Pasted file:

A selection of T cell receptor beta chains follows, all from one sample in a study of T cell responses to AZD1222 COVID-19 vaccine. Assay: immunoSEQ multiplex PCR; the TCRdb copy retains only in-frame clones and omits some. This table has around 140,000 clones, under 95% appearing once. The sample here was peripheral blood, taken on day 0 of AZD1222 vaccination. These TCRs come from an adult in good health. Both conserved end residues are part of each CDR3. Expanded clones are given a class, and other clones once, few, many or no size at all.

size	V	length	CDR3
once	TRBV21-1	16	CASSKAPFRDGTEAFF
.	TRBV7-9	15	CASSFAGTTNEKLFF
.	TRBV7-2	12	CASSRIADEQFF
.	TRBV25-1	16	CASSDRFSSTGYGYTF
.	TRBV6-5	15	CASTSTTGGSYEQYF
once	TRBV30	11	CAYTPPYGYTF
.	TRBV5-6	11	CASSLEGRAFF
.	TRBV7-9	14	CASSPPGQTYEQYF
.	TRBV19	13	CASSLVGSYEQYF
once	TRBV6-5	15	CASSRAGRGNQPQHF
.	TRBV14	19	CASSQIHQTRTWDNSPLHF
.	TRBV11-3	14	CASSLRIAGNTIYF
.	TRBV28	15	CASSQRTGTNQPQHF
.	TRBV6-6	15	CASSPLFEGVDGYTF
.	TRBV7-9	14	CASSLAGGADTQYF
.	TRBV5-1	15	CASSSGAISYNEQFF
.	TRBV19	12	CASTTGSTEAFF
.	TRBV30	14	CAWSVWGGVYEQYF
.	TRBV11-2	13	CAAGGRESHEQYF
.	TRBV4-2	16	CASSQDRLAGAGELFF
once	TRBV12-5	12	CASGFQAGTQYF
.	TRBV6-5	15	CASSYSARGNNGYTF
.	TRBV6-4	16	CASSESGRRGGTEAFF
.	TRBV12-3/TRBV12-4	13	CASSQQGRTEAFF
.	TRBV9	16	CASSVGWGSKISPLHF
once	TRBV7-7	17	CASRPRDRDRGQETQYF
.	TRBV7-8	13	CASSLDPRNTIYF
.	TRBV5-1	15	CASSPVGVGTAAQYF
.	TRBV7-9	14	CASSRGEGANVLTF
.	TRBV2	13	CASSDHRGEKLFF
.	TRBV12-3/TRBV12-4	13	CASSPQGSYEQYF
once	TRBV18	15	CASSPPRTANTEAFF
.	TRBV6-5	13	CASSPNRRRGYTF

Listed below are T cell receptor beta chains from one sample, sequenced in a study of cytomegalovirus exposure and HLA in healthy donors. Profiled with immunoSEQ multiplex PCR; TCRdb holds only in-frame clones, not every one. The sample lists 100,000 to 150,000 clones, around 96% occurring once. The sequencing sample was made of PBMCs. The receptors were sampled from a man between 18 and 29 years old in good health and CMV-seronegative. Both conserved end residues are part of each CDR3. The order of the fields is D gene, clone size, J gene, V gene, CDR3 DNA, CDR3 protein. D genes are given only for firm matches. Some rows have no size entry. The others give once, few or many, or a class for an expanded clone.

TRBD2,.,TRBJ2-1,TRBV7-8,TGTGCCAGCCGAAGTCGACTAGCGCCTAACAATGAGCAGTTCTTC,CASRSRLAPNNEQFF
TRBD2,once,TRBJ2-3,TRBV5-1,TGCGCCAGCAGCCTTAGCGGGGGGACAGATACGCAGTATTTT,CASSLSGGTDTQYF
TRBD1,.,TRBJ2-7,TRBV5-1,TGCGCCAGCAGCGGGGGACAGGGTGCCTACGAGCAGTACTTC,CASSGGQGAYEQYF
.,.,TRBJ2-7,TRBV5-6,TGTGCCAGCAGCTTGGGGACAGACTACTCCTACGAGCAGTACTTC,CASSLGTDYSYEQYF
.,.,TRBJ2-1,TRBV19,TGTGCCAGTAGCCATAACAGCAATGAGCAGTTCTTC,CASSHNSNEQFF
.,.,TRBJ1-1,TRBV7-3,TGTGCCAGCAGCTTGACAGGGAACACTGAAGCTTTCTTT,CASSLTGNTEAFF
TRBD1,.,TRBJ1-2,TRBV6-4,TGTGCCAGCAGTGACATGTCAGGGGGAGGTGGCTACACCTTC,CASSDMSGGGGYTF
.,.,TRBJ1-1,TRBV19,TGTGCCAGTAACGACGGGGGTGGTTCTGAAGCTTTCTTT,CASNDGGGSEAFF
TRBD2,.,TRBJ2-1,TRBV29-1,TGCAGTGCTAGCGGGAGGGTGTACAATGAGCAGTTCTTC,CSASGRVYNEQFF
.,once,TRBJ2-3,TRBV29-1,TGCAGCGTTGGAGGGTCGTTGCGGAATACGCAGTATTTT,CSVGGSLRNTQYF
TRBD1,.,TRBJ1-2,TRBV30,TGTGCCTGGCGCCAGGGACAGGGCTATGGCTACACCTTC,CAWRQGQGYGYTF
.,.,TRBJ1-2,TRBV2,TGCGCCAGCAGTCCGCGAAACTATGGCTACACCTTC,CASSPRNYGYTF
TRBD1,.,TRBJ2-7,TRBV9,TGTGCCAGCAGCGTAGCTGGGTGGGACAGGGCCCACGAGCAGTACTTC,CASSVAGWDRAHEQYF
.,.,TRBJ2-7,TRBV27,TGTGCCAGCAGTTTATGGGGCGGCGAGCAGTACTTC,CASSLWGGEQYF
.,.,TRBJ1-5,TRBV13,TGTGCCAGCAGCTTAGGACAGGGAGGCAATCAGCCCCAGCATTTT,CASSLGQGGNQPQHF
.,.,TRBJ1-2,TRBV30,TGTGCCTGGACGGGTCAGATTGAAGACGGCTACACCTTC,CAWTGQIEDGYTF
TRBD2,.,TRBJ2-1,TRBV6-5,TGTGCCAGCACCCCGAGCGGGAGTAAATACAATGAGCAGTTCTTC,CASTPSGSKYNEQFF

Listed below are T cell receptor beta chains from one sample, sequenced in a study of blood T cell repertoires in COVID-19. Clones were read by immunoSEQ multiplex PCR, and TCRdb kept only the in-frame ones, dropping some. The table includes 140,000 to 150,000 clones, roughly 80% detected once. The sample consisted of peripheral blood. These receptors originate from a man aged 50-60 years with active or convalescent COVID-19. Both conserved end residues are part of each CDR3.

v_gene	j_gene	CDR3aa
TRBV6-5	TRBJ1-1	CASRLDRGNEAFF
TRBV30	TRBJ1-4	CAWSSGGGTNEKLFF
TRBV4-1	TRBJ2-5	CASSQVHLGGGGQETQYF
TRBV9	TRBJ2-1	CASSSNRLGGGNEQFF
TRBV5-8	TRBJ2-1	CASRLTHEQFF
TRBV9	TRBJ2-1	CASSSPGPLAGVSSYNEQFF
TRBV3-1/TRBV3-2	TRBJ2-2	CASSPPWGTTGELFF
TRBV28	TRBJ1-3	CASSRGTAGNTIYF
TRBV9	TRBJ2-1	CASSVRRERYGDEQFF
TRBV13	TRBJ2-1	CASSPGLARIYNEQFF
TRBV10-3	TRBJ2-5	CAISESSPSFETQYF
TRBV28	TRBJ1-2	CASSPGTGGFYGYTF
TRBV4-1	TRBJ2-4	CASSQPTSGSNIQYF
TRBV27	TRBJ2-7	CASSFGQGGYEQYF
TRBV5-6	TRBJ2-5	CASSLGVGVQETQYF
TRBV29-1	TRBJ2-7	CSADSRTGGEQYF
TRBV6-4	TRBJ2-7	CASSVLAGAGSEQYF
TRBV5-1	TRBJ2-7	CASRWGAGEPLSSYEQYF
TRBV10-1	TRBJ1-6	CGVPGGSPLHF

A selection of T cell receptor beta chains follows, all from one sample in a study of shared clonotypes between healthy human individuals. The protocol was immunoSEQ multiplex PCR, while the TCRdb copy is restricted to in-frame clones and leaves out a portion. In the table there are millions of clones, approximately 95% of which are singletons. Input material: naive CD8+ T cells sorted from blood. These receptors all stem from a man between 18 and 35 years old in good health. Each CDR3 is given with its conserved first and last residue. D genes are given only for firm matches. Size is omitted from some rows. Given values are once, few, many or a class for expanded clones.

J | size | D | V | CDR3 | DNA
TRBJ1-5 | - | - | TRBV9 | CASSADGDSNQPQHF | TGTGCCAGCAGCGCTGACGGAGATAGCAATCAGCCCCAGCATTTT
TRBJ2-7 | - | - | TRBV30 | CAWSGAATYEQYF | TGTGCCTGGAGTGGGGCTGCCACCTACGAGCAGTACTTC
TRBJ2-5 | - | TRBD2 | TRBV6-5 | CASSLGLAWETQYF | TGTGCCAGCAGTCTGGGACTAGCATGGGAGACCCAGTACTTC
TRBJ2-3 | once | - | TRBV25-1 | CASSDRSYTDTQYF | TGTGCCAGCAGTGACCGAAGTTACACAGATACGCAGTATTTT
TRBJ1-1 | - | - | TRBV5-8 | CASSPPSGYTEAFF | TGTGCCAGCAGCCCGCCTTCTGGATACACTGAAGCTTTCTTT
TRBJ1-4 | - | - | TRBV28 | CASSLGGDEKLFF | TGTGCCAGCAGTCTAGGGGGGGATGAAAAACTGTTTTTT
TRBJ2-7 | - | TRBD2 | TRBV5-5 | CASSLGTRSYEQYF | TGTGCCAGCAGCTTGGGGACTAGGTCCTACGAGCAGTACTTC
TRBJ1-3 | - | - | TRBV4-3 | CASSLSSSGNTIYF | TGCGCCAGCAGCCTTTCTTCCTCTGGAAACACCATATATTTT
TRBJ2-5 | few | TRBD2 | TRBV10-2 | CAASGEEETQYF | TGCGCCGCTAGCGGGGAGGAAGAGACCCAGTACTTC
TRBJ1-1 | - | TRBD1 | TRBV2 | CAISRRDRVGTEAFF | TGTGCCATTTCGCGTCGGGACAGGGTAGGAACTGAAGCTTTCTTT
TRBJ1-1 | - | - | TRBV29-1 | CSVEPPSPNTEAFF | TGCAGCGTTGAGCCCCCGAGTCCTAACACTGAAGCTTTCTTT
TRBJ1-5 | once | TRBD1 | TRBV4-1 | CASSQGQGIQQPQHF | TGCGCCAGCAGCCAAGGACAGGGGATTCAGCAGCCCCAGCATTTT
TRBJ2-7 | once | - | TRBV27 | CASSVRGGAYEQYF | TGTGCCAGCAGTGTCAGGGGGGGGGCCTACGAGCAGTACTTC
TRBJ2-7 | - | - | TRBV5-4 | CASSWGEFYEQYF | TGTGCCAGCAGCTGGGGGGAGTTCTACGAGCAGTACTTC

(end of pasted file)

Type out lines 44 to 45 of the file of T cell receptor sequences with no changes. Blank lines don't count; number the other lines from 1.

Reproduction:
.,.,TRBJ1-1,TRBV19,TGTGCCAGTAACGACGGGGGTGGTTCTGAAGCTTTCTTT,CASNDGGGSEAFF
TRBD2,.,TRBJ2-1,TRBV29-1,TGCAGTGCTAGCGGGAGGGTGTACAATGAGCAGTTCTTC,CSASGRVYNEQFF